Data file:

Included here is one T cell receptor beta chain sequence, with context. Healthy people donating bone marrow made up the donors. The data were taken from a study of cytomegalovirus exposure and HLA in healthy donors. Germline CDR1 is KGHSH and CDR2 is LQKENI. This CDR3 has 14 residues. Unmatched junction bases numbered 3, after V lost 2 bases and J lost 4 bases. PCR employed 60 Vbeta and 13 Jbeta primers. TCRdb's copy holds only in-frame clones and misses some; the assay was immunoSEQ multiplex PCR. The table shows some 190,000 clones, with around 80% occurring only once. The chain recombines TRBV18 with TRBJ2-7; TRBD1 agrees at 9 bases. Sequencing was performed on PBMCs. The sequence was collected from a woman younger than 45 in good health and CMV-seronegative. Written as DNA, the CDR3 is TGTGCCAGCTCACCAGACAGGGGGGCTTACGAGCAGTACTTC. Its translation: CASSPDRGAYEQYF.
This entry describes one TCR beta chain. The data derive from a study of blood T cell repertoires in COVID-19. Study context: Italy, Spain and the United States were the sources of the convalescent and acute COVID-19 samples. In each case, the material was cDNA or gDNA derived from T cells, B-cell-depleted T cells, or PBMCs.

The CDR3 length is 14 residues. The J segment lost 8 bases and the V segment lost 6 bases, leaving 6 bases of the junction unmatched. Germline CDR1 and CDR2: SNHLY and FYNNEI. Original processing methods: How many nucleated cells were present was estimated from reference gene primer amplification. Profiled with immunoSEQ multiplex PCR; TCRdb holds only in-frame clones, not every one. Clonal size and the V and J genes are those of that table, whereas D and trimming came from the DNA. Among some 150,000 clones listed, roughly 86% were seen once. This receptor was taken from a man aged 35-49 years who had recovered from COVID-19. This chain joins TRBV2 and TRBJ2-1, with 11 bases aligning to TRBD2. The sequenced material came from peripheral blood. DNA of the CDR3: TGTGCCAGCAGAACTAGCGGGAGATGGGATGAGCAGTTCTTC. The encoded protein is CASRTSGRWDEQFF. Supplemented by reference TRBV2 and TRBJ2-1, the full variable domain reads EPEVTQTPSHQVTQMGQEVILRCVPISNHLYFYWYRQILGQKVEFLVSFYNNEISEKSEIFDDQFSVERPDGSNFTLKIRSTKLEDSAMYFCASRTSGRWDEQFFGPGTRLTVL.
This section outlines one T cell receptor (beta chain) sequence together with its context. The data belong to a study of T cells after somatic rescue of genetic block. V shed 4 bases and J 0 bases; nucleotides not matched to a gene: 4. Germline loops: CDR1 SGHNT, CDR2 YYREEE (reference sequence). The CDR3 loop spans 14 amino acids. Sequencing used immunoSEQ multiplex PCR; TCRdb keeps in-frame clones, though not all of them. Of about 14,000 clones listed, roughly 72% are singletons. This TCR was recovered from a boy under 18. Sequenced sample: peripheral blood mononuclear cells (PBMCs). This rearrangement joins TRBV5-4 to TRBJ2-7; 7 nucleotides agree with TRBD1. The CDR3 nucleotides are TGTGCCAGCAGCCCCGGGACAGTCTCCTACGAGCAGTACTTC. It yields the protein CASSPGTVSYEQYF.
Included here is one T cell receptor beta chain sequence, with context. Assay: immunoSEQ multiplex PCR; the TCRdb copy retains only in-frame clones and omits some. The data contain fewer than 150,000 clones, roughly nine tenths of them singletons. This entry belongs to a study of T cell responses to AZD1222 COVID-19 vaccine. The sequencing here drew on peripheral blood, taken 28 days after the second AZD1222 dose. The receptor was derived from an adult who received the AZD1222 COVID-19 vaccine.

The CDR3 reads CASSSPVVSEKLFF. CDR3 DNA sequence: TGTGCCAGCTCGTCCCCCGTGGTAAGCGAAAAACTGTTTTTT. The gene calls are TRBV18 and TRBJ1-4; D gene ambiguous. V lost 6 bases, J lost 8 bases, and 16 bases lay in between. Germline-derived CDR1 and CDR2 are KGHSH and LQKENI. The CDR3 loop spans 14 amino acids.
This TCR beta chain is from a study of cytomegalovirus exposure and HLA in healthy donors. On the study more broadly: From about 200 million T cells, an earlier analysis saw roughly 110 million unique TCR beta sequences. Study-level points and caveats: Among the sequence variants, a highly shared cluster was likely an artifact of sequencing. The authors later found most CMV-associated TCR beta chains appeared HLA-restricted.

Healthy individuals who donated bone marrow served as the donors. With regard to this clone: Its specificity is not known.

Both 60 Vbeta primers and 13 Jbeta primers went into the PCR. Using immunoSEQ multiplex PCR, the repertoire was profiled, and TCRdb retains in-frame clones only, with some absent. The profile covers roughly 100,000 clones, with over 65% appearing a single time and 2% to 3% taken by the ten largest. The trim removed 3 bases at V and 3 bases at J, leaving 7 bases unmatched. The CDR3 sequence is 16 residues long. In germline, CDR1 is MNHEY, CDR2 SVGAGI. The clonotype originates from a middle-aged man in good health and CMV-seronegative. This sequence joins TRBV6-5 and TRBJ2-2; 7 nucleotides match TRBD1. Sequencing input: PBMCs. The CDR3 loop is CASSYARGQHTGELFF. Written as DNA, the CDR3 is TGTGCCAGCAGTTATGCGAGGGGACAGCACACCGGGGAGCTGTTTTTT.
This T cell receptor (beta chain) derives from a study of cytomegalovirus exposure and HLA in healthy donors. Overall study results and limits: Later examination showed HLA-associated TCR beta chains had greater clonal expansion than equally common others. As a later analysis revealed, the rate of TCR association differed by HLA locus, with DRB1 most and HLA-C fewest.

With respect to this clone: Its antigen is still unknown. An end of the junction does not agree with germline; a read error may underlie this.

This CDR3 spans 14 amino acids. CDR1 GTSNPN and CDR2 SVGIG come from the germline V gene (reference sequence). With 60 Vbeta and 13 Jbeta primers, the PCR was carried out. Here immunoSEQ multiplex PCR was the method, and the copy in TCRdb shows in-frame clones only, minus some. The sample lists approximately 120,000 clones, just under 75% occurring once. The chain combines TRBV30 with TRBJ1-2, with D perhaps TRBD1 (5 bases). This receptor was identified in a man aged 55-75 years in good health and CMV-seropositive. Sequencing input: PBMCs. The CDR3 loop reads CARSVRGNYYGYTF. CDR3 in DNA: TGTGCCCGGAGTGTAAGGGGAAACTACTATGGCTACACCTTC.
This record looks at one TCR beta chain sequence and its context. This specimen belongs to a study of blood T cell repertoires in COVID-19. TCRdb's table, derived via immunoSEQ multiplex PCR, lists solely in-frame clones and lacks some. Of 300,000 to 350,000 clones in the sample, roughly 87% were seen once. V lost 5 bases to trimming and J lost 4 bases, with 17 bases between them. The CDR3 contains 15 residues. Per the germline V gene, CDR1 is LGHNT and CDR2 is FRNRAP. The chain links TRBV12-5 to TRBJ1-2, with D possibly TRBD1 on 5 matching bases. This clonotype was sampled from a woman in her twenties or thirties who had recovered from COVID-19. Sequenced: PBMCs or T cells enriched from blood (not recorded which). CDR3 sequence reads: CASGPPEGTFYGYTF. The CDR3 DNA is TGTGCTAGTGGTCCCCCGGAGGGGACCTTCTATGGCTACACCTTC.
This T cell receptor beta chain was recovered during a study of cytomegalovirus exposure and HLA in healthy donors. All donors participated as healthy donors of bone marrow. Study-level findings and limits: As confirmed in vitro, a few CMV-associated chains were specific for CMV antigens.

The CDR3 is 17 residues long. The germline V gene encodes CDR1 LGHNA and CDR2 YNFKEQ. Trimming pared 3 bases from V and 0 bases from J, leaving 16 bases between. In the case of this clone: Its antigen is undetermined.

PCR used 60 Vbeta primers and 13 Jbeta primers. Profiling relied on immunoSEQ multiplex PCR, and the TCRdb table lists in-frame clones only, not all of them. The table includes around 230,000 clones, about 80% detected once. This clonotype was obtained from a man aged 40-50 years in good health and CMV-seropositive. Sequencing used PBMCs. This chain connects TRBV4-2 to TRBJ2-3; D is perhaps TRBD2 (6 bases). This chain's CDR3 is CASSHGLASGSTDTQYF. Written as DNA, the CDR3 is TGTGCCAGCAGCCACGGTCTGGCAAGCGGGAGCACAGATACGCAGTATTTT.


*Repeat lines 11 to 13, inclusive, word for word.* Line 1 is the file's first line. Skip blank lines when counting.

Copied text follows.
With respect to this clone: Its antigen is still unknown. An end of the junction does not agree with germline; a read error may underlie this.

This CDR3 spans 14 amino acids. CDR1 GTSNPN and CDR2 SVGIG come from the germline V gene (reference sequence). With 60 Vbeta and 13 Jbeta primers, the PCR was carried out. Here immunoSEQ multiplex PCR was the method, and the copy in TCRdb shows in-frame clones only, minus some. The sample lists approximately 120,000 clones, just under 75% occurring once. The chain combines TRBV30 with TRBJ1-2, with D perhaps TRBD1 (5 bases). This receptor was identified in a man aged 55-75 years in good health and CMV-seropositive. Sequencing input: PBMCs. The CDR3 loop reads CARSVRGNYYGYTF. CDR3 in DNA: TGTGCCCGGAGTGTAAGGGGAAACTACTATGGCTACACCTTC.
This record looks at one TCR beta chain sequence and its context. This specimen belongs to a study of blood T cell repertoires in COVID-19. TCRdb's table, derived via immunoSEQ multiplex PCR, lists solely in-frame clones and lacks some. Of 300,000 to 350,000 clones in the sample, roughly 87% were seen once. V lost 5 bases to trimming and J lost 4 bases, with 17 bases between them. The CDR3 contains 15 residues. Per the germline V gene, CDR1 is LGHNT and CDR2 is FRNRAP. The chain links TRBV12-5 to TRBJ1-2, with D possibly TRBD1 on 5 matching bases. This clonotype was sampled from a woman in her twenties or thirties who had recovered from COVID-19. Sequenced: PBMCs or T cells enriched from blood (not recorded which). CDR3 sequence reads: CASGPPEGTFYGYTF. The CDR3 DNA is TGTGCTAGTGGTCCCCCGGAGGGGACCTTCTATGGCTACACCTTC.